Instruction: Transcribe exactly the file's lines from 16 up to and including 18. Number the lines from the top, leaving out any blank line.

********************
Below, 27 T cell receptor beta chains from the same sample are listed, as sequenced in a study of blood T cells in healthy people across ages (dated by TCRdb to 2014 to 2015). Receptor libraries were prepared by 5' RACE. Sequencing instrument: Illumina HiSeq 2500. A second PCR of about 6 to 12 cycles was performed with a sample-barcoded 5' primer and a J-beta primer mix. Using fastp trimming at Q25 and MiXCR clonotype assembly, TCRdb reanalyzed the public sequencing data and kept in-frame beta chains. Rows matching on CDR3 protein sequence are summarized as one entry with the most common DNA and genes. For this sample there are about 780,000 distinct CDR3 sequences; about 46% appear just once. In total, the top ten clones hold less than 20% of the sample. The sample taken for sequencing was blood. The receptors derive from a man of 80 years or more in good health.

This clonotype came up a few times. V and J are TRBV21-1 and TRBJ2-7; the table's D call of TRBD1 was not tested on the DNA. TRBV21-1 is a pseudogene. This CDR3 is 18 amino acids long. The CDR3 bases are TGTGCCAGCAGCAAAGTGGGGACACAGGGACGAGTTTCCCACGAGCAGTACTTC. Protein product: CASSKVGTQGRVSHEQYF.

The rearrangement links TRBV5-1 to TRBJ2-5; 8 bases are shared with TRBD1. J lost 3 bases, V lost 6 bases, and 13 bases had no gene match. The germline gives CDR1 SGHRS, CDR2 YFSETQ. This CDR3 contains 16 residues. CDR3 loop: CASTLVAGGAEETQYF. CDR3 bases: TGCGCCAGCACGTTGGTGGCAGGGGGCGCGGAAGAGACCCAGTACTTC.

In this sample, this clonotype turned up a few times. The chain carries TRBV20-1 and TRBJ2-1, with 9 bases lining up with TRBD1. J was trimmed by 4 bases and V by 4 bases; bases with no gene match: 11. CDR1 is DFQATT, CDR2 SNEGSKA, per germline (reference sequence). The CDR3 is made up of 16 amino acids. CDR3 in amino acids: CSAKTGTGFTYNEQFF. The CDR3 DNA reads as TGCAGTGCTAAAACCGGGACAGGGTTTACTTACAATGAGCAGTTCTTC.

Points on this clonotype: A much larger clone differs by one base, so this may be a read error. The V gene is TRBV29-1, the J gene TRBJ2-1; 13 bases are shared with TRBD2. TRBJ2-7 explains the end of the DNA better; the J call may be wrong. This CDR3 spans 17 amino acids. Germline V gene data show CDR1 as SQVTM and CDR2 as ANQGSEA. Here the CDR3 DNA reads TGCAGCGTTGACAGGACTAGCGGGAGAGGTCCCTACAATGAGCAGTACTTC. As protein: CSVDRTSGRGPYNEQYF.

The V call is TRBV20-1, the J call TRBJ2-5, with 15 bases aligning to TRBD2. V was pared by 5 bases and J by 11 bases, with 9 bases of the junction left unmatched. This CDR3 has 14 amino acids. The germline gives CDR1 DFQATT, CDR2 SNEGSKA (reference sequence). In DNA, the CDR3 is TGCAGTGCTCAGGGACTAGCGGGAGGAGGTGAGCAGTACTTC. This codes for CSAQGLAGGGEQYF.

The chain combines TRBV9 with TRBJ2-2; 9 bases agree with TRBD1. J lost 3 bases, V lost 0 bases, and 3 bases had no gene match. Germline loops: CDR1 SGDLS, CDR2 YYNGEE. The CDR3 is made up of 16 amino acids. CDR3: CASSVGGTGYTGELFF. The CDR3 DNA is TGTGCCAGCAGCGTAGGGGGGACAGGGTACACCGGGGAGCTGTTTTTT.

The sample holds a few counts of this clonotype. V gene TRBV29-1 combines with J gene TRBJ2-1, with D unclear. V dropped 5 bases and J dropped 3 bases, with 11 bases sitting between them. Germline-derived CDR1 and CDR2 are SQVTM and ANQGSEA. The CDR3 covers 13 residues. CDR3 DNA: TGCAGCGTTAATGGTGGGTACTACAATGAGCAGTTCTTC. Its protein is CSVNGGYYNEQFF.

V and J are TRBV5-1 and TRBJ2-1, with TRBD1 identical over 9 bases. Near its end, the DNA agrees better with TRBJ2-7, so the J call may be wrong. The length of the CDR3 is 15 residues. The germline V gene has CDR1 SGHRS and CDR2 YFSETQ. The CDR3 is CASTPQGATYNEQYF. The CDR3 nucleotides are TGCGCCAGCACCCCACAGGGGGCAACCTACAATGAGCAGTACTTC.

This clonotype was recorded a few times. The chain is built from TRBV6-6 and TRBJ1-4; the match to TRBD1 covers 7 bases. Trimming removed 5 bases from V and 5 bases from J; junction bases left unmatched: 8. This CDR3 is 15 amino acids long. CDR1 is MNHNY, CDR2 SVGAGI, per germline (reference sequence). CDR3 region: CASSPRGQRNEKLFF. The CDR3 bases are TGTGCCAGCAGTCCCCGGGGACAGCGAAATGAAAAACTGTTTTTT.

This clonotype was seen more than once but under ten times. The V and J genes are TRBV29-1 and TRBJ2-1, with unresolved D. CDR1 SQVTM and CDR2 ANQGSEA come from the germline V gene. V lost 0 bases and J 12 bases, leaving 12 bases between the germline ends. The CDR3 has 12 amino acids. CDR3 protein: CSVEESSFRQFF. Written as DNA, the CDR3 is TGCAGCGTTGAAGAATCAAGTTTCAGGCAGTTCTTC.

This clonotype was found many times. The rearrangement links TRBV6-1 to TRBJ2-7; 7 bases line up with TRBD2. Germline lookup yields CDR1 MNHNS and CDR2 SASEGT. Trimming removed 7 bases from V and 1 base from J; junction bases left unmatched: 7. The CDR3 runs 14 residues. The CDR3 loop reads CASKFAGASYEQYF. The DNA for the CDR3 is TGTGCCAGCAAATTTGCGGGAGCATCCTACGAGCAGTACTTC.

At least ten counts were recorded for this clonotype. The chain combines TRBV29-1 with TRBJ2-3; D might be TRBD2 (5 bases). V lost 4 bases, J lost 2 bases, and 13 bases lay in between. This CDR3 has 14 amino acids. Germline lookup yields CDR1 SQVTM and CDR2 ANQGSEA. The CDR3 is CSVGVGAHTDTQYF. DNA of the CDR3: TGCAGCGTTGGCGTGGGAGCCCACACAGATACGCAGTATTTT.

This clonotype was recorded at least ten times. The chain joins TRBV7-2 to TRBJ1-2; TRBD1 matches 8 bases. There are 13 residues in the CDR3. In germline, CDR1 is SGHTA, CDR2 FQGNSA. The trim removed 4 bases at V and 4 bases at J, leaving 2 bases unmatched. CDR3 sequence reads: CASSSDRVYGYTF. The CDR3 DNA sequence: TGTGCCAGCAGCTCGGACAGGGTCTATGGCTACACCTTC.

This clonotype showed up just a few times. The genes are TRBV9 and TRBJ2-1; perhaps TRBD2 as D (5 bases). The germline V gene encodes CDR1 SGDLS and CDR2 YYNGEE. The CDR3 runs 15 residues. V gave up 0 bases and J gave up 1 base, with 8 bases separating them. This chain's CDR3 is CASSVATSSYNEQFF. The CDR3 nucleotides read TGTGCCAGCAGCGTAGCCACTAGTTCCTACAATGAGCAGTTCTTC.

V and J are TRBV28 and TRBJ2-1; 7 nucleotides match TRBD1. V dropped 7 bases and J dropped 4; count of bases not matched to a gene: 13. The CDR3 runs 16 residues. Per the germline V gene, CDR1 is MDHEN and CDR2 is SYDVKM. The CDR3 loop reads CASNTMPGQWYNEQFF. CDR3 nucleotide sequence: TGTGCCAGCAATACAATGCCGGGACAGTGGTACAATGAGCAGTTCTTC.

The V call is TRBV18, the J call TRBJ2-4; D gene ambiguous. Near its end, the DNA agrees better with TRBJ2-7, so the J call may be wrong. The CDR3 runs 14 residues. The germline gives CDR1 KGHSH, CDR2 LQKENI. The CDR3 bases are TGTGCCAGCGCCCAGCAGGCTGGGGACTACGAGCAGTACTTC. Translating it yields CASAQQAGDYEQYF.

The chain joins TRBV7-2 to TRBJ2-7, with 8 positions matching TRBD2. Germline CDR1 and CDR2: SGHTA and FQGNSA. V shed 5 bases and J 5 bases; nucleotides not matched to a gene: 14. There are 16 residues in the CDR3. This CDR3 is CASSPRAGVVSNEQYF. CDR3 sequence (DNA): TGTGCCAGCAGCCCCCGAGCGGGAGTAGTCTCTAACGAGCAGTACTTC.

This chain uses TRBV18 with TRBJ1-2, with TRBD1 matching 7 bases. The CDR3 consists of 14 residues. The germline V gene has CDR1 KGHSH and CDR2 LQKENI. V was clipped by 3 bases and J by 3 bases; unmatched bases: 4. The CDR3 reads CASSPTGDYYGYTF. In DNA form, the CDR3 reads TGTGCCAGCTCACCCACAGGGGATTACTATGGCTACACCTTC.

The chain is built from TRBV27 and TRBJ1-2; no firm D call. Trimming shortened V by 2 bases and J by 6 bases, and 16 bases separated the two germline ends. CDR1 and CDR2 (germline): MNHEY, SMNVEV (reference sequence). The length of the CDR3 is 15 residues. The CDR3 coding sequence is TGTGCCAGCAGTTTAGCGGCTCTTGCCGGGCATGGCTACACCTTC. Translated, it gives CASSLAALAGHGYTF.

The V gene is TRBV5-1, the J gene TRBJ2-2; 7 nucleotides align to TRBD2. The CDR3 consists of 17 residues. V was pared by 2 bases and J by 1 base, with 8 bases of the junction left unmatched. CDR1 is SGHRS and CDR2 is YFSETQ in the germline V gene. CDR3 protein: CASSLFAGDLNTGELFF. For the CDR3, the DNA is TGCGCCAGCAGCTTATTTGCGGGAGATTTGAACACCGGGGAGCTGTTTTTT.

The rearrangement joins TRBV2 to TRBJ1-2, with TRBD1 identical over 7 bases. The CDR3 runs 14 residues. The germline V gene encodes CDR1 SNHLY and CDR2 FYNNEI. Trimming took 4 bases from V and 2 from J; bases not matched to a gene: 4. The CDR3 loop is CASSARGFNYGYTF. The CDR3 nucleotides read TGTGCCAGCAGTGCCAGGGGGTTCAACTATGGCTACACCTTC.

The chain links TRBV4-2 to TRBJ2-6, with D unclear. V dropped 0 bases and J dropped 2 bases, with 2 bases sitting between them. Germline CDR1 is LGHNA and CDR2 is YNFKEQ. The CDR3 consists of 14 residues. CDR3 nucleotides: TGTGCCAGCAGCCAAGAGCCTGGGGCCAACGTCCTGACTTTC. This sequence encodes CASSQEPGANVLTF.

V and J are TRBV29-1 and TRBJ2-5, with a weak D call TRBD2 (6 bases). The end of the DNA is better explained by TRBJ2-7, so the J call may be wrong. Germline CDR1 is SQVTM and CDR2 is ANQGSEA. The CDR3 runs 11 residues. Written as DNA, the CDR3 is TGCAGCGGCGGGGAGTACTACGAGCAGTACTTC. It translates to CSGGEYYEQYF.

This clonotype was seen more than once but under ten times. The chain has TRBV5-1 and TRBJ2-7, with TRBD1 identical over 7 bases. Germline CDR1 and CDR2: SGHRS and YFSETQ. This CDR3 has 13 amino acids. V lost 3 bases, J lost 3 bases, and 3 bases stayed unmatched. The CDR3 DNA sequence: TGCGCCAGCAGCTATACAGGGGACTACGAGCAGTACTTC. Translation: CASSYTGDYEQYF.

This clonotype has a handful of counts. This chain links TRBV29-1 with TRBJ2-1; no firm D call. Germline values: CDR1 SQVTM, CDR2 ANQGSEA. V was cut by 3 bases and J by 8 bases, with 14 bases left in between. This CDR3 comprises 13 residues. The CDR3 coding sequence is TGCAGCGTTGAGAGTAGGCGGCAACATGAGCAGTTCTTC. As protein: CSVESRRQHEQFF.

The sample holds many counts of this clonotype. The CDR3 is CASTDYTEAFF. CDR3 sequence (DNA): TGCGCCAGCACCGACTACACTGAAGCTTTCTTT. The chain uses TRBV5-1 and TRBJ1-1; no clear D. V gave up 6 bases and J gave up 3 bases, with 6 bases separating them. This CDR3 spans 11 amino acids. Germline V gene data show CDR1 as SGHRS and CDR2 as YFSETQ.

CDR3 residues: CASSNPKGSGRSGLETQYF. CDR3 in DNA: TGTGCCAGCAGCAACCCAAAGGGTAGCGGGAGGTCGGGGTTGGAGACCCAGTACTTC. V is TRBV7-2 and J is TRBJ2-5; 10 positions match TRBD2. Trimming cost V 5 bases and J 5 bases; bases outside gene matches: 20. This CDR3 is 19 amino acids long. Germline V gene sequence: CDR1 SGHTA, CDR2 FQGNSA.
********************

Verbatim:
V and J are TRBV28 and TRBJ2-1; 7 nucleotides match TRBD1. V dropped 7 bases and J dropped 4; count of bases not matched to a gene: 13. The CDR3 runs 16 residues. Per the germline V gene, CDR1 is MDHEN and CDR2 is SYDVKM. The CDR3 loop reads CASNTMPGQWYNEQFF. CDR3 nucleotide sequence: TGTGCCAGCAATACAATGCCGGGACAGTGGTACAATGAGCAGTTCTTC.

The V call is TRBV18, the J call TRBJ2-4; D gene ambiguous. Near its end, the DNA agrees better with TRBJ2-7, so the J call may be wrong. The CDR3 runs 14 residues. The germline gives CDR1 KGHSH, CDR2 LQKENI. The CDR3 bases are TGTGCCAGCGCCCAGCAGGCTGGGGACTACGAGCAGTACTTC. Translating it yields CASAQQAGDYEQYF.

The chain joins TRBV7-2 to TRBJ2-7, with 8 positions matching TRBD2. Germline CDR1 and CDR2: SGHTA and FQGNSA. V shed 5 bases and J 5 bases; nucleotides not matched to a gene: 14. There are 16 residues in the CDR3. This CDR3 is CASSPRAGVVSNEQYF. CDR3 sequence (DNA): TGTGCCAGCAGCCCCCGAGCGGGAGTAGTCTCTAACGAGCAGTACTTC.